All of the hard lessons of the Seven and needing to pull ourselves up and create something out of nothing begin to resolve in this Eight, though not as effortlessly as we would like. It is a hard, gradual learning process, but in the end we move ahead to the next card (the very affirming Nine of Pentacles). First though we land here: in a place of apprenticeship, and the question to ask ourselves is not what we want to learn, but who we want to be after we learn it. That is where the real growth happens, and what the Eight has been trying to dig at all along.

Drudgery, apprenticeship, paving our own way and doing the hard work… All of this resonates for me, but it also feels heavy, overwhelming.

Writing specifically about the Eight of Pentacles as it relates to her business, Beth Maiden shares:

What does ‘taking a break’ mean, and what is actually left of me if I’m not working? What do I truly love to do, besides work? How do I feel right now about the work that I do? And how do I want to feel about it? And you know, who actually am I, these days? How much does my work define who I am?

These questions are present for me in this moment of drudgery and effort. How can I take a break, what does a break even look like? Who am I beyond my work, and do I even need to experience a “beyond” or is it possible to feel integrated into my work in ways that are sustainable?

I’m not sure what the answers are yet. I know that it will be a question that recurs across the year – the Eight of Pentacles showed up in my Elements of the Coming Year spread in the bridge between water and air, heart and mind. In the Next World Tarot, the keyword for the Eight of Pentacles is creation.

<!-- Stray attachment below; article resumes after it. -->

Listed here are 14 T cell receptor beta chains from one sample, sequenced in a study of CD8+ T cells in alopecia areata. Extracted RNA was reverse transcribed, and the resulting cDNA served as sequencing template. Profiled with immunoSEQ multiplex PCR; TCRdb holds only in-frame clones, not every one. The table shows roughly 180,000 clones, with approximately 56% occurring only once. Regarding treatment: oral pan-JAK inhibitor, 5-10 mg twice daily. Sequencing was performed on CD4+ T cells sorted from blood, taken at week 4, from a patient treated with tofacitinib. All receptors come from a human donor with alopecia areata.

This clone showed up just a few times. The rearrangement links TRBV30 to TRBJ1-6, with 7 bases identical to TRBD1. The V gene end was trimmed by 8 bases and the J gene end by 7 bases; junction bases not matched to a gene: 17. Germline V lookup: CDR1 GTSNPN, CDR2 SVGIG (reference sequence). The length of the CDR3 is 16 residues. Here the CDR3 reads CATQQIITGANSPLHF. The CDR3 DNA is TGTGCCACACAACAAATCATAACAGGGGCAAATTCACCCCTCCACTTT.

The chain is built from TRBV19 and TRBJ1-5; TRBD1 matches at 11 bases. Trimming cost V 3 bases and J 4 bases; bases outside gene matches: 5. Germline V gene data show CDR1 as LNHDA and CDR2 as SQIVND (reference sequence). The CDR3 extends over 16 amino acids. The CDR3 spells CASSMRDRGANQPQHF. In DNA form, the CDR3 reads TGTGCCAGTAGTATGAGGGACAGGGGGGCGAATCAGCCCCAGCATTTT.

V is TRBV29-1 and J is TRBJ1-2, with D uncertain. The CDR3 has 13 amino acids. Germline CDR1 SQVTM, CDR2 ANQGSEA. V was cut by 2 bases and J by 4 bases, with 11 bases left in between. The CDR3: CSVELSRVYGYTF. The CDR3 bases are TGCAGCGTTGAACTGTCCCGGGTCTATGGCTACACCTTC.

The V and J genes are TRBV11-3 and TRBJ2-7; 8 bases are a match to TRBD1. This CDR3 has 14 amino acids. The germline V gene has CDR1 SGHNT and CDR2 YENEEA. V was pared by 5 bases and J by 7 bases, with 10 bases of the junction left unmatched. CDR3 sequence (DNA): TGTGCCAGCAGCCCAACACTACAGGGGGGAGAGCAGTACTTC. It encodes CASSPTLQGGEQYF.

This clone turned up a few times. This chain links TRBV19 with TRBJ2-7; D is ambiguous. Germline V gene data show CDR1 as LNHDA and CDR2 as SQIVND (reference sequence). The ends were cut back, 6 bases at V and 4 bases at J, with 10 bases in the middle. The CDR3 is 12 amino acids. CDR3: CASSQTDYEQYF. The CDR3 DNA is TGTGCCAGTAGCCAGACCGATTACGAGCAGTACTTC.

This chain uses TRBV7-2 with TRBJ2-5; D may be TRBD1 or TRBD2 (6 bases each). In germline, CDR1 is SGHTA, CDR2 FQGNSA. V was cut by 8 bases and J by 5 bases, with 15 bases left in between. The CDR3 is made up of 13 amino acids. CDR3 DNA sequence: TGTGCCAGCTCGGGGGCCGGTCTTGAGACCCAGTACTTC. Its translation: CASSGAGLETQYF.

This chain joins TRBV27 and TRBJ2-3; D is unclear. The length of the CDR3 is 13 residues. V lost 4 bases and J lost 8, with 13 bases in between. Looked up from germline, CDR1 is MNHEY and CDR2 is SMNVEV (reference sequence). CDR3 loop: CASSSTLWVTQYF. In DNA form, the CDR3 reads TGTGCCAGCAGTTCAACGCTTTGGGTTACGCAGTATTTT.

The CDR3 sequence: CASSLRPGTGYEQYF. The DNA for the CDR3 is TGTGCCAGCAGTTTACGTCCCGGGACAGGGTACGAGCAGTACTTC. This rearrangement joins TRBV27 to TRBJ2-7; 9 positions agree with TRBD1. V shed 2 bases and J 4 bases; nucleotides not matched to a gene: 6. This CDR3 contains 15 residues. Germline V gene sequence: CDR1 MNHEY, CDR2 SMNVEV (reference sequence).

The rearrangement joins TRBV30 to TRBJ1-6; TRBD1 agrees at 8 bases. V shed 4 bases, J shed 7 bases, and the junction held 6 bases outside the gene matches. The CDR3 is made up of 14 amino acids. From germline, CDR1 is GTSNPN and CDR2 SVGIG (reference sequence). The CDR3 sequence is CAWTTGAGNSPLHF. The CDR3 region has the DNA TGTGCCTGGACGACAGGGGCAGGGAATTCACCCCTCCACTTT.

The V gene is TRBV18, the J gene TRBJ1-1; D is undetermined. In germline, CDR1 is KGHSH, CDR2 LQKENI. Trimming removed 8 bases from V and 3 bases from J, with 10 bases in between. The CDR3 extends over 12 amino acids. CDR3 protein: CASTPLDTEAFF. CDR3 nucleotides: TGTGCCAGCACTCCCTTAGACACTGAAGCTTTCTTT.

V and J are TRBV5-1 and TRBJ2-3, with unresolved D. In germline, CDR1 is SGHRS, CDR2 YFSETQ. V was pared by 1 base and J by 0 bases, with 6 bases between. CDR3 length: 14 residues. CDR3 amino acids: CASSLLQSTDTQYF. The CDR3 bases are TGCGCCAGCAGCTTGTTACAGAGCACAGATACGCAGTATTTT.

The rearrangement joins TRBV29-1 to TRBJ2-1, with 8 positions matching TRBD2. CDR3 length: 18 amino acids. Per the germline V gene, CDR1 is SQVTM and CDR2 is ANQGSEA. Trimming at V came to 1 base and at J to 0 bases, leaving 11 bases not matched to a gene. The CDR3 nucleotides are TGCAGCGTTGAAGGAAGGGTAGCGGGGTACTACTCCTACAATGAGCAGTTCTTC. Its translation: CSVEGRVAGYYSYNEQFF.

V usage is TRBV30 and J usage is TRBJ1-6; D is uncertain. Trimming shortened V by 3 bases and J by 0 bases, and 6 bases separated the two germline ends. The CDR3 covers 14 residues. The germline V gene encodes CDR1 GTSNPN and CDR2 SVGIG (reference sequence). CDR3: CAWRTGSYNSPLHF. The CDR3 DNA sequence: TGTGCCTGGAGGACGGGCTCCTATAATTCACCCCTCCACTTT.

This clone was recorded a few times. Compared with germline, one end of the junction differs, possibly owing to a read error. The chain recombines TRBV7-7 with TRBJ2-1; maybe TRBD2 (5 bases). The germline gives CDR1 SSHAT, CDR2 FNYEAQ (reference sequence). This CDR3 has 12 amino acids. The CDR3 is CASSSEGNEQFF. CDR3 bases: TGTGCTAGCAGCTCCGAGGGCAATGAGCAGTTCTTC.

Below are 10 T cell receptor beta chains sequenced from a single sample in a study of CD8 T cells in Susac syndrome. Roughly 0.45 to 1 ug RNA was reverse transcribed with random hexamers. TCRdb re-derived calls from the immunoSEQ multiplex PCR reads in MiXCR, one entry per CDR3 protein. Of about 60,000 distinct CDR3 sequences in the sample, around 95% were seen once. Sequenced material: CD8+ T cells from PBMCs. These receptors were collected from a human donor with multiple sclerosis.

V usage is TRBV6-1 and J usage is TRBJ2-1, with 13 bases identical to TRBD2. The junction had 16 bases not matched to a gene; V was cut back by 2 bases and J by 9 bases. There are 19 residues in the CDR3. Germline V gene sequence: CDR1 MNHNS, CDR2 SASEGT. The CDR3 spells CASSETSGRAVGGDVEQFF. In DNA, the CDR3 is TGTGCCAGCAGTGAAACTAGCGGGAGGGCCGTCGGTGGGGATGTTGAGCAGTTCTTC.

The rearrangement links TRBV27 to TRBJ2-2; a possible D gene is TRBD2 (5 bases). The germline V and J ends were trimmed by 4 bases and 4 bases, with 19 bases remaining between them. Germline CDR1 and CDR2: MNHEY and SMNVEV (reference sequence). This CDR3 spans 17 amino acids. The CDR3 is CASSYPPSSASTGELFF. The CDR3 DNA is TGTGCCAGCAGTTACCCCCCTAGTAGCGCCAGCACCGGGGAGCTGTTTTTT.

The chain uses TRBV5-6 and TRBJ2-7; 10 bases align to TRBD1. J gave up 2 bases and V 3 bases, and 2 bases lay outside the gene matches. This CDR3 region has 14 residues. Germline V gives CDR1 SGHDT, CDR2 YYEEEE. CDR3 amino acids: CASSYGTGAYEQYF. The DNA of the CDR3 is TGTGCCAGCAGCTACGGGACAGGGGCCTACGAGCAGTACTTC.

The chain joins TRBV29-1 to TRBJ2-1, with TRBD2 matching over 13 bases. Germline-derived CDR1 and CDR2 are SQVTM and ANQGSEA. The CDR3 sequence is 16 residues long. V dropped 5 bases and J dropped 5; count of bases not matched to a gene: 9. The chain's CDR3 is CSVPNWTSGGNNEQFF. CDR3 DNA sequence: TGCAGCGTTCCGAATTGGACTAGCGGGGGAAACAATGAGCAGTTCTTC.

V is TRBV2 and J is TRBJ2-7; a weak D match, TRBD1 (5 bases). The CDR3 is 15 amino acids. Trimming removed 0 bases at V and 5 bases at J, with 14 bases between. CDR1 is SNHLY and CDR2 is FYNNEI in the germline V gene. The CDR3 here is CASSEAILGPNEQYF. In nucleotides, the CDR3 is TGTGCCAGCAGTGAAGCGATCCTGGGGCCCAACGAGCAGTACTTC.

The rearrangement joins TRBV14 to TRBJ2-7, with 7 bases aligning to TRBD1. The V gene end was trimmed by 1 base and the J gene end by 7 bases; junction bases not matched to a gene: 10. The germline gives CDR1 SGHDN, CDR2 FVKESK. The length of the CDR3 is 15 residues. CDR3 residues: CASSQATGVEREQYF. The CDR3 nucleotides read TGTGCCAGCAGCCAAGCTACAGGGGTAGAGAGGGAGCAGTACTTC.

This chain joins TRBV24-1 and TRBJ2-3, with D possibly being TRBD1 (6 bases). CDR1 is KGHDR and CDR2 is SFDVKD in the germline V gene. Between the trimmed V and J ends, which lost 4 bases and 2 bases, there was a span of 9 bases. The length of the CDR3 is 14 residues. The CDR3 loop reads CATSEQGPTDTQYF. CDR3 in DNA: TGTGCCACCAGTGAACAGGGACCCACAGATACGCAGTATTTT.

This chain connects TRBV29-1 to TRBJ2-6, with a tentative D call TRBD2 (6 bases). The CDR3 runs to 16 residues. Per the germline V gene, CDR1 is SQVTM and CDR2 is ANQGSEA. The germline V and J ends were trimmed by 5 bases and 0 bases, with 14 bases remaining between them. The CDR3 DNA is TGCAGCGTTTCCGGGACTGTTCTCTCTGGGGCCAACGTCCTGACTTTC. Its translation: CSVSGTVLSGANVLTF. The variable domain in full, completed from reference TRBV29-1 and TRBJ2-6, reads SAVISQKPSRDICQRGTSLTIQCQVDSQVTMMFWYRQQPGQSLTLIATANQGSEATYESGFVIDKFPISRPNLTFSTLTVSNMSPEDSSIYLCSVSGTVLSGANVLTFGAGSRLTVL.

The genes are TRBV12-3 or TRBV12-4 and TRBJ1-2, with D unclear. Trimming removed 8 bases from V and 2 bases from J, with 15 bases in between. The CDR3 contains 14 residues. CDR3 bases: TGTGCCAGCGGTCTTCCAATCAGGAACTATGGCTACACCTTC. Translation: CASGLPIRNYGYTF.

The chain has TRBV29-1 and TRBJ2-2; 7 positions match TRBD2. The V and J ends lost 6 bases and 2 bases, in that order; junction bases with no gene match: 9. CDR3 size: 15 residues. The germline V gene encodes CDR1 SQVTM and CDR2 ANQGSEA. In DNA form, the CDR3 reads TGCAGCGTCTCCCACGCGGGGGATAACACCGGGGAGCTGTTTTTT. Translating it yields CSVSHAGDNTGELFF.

In my write-up of this spread, I wrote:

I see Creation in the bridge between heart and mind. The 8 of Pentacles, which often haunts me, calling me out for my unsustainable work habits. But here, coming from my well-tended roots, I see the potential for this to be a new way of experiencing this card.

So that’s what I’ll take forward.

Hope and action.


If you would like to book a tarot reading, either an Elements of the Coming Year spread or something else, get in touch! Coming Year tarot spreads are available on a sliding scale from $75-150.

Narratives of Work – a tarot exploration

(This post was available a week early to my patrons. My Patreon helps support this work, and I appreciate my patrons more than I can say! This was also cross-posted with my narrative therapy blog, Wayfinding.)

Tarot is an important part of my life, and has been for quite a few years.

I use tarot as a way to think about what’s happening in my life, with tarot spreads acting as invitations to think about situations in specific and focused ways. I have also used tarot in narrative therapy in a similar way – inviting community members to engage with the cards as a visual way to explore their stories. I also use tarot as part of my slowly developing spiritual practice. I’ve written before about how I use tarot as self-care, in this post that introduced my tarot practice, and in this post about how to use tarot as a self-storying tool.

I participated in parts of the Owl and Bones August tarot challenge on Instagram. There was a prompt for each day, and it was an interesting process to notice was came up, what kept coming up, and how I responded to the cards. (I will admit that my participation was a bit more hit and miss while was away, mostly because I was so sick.)

On August 22nd, the prompt was “Where are things out of balance?”

I drew the Nine of Wands.

Image description: The Nine of Wands from The Wild Unknown tarot deck, against a black background.